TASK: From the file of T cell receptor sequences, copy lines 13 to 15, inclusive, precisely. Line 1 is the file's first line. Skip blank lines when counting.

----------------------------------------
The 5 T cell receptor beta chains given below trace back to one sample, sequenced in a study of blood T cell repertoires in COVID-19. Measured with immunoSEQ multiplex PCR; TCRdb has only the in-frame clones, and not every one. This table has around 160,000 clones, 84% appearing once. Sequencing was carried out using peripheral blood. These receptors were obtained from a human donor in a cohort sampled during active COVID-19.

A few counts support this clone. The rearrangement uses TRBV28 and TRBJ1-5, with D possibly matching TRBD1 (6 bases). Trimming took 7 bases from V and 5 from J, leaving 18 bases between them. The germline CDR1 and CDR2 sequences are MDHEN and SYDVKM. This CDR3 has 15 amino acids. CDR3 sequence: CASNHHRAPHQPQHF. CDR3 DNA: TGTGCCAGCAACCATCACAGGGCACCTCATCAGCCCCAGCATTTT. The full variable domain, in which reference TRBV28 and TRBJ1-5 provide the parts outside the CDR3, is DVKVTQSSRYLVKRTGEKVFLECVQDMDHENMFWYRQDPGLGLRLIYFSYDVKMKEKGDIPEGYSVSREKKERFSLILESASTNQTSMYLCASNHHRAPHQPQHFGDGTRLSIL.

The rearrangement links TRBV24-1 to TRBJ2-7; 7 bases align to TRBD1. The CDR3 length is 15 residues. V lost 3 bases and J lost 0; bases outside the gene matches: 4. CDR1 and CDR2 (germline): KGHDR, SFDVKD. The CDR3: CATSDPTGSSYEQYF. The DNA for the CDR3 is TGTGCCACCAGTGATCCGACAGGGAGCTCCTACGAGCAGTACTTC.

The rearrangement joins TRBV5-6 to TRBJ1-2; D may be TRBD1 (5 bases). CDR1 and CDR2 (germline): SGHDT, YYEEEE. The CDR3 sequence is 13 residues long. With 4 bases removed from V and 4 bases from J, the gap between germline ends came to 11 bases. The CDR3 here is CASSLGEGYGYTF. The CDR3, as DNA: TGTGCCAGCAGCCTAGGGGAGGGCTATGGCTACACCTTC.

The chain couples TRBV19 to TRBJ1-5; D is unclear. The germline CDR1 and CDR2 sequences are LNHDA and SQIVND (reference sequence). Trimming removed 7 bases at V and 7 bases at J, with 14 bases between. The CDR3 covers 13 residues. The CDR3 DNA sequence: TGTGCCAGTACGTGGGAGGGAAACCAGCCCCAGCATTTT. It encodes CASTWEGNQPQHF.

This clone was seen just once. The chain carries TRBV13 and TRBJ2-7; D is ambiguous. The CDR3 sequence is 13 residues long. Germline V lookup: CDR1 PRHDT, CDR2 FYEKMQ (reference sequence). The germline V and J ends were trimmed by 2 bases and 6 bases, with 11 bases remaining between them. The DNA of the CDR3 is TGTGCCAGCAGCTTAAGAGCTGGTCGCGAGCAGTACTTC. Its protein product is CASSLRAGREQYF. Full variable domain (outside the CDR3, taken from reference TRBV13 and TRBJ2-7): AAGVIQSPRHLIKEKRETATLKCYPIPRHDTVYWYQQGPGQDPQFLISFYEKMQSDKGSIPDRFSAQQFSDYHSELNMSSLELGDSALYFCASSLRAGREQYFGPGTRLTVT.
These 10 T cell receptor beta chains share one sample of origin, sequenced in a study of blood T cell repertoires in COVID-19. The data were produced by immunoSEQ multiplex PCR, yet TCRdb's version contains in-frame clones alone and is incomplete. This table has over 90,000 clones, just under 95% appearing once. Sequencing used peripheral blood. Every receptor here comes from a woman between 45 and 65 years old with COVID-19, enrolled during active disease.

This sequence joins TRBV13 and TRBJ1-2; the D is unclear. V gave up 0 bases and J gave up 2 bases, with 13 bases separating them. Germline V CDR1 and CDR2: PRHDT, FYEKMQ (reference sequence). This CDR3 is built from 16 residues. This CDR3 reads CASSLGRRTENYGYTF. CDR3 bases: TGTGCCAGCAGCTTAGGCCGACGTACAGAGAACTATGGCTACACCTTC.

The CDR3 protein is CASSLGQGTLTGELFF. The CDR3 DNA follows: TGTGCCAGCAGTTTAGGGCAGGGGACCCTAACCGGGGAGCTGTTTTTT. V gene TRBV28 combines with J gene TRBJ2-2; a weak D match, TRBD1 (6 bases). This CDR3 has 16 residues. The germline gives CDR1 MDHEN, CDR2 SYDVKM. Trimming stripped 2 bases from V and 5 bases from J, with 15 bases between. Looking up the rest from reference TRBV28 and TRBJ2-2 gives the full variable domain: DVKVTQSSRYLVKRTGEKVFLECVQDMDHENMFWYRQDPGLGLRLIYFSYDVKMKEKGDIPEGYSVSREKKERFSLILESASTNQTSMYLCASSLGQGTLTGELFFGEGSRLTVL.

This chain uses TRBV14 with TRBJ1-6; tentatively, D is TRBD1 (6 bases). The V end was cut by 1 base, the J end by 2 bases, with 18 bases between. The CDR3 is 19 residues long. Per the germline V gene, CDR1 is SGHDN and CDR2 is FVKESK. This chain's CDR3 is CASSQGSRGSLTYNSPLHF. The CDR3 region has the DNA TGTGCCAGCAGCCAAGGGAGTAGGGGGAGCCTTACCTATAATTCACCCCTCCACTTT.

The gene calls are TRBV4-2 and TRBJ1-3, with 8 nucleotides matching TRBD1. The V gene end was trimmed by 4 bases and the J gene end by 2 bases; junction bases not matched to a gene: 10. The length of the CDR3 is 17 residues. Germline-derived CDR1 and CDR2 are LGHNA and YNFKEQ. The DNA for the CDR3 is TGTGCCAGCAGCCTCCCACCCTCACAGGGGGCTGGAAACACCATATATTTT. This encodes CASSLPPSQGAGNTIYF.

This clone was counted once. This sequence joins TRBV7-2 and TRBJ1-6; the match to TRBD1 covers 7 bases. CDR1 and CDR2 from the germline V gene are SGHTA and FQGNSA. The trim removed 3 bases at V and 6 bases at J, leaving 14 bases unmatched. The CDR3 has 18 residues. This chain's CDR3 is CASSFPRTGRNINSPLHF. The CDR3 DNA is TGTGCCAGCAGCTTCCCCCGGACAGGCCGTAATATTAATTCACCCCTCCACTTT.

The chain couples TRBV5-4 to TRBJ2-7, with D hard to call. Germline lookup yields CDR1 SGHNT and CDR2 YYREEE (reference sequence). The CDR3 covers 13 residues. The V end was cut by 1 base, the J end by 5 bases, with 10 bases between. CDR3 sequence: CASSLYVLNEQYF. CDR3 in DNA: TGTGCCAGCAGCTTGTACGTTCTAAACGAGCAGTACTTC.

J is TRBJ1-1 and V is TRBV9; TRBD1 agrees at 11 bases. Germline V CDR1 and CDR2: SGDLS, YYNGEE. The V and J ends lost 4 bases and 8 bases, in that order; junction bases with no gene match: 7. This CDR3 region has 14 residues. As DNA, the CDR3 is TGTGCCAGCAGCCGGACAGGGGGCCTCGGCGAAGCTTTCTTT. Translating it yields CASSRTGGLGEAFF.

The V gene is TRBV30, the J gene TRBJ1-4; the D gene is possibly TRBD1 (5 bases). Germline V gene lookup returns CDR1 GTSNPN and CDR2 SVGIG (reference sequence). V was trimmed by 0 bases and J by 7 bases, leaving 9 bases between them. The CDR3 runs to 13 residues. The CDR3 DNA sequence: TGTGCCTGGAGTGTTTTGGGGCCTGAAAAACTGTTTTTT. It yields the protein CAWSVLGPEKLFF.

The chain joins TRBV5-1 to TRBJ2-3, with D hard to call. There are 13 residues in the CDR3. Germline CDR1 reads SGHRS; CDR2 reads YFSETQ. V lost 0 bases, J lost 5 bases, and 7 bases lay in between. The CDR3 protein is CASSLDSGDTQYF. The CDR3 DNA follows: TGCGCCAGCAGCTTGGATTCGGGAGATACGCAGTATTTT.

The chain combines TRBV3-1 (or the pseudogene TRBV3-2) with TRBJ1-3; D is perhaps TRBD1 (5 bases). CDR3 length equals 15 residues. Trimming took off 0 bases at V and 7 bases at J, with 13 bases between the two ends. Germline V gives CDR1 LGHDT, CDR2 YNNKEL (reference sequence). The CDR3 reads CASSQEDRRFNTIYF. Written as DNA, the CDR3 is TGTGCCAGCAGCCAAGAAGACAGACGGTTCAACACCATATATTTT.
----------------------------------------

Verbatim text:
The chain couples TRBV5-4 to TRBJ2-7, with D hard to call. Germline lookup yields CDR1 SGHNT and CDR2 YYREEE (reference sequence). The CDR3 covers 13 residues. The V end was cut by 1 base, the J end by 5 bases, with 10 bases between. CDR3 sequence: CASSLYVLNEQYF. CDR3 in DNA: TGTGCCAGCAGCTTGTACGTTCTAAACGAGCAGTACTTC.

J is TRBJ1-1 and V is TRBV9; TRBD1 agrees at 11 bases. Germline V CDR1 and CDR2: SGDLS, YYNGEE. The V and J ends lost 4 bases and 8 bases, in that order; junction bases with no gene match: 7. This CDR3 region has 14 residues. As DNA, the CDR3 is TGTGCCAGCAGCCGGACAGGGGGCCTCGGCGAAGCTTTCTTT. Translating it yields CASSRTGGLGEAFF.

The V gene is TRBV30, the J gene TRBJ1-4; the D gene is possibly TRBD1 (5 bases). Germline V gene lookup returns CDR1 GTSNPN and CDR2 SVGIG (reference sequence). V was trimmed by 0 bases and J by 7 bases, leaving 9 bases between them. The CDR3 runs to 13 residues. The CDR3 DNA sequence: TGTGCCTGGAGTGTTTTGGGGCCTGAAAAACTGTTTTTT. It yields the protein CAWSVLGPEKLFF.